How much term life insurance should you buy?

Life insurance is designed to value your earnings potential.

You buy insurance to replace a loss, your financial value. What your dependents would lose if they lost you. Life insurance is not used to replace savings. If you have a $100,00 in savings, upon your sudden death, the $100,000 is still intact. The tax man may cometh, but the point is that the asset you had didn't die; you died. What I want to examine is what YOU are worth.

For insurance purposes, your financial value should be based on future earnings, and how long you will be able to work until retirement.

Gross annual income

Assume you earn $40,000 per year. If you die, your loved ones lose $40,000. If you are 40 years of age, and expect to work 25 more years (until you retire) then you would have provided your family with $40,000 x 25 or $1,000,000. That is the most you are worth to your dependents. If you die tommorow, that's what they would lose dollor wise. If you get a $1,000,000 life insurance policy and die soon, they will be provided for.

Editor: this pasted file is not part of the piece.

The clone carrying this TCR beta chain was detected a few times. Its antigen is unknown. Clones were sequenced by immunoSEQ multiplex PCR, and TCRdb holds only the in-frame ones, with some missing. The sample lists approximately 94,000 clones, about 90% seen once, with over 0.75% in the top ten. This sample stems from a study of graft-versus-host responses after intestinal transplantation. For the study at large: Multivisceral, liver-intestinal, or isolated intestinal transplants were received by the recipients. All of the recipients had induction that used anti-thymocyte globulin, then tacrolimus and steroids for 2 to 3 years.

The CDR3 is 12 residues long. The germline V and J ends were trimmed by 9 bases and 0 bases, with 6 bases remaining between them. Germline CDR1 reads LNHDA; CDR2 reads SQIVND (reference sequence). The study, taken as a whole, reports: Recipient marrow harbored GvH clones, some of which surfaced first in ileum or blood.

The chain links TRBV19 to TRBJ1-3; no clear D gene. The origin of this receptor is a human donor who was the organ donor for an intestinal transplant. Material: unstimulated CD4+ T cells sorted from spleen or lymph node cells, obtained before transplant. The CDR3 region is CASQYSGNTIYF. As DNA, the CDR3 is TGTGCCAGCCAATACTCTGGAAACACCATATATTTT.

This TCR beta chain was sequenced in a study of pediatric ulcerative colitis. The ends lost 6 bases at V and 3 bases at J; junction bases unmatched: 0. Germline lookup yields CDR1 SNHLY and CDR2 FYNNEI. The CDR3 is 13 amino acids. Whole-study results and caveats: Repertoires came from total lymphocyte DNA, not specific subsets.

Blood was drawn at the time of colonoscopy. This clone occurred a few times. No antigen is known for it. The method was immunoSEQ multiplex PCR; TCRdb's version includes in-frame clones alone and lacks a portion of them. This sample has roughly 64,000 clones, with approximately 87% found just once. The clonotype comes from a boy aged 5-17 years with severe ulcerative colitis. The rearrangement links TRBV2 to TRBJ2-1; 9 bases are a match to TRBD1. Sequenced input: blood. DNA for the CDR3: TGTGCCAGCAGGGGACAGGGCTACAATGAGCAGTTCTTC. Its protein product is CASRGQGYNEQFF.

Death benefit amounts

A smart investor will recognize that $1,000,000 earning 5% interest is $50,000 which is more than the $40,000 you were initially trying to replace. A 40 year old male non-smoker, super preferred rate class can buy $1,000,000 of 10 year term insurance for around $1,500 a year.

Inflation and Life Insurance

If who think $1,000,000 is too much, think about deflation or hyperinflation. Even if inflation is 3%, that will reduce the value of your $1,000,000 by $30,000 a year.

Buy in round face amounts

So if I wanted $30,000 per year for 25 years, based upon 2% inflation and 5% interest, what would be the lump sum amount to get the job done for just 25 years? The more precise number is $541,300. By lowering your insurance from $600,000 to $540,000, you'll be saving yourself a whopping $55 per year. So much for precision. In fact, life insurance is commonly issued in amounts of $100K, $150K, $200K, $250K, etc.

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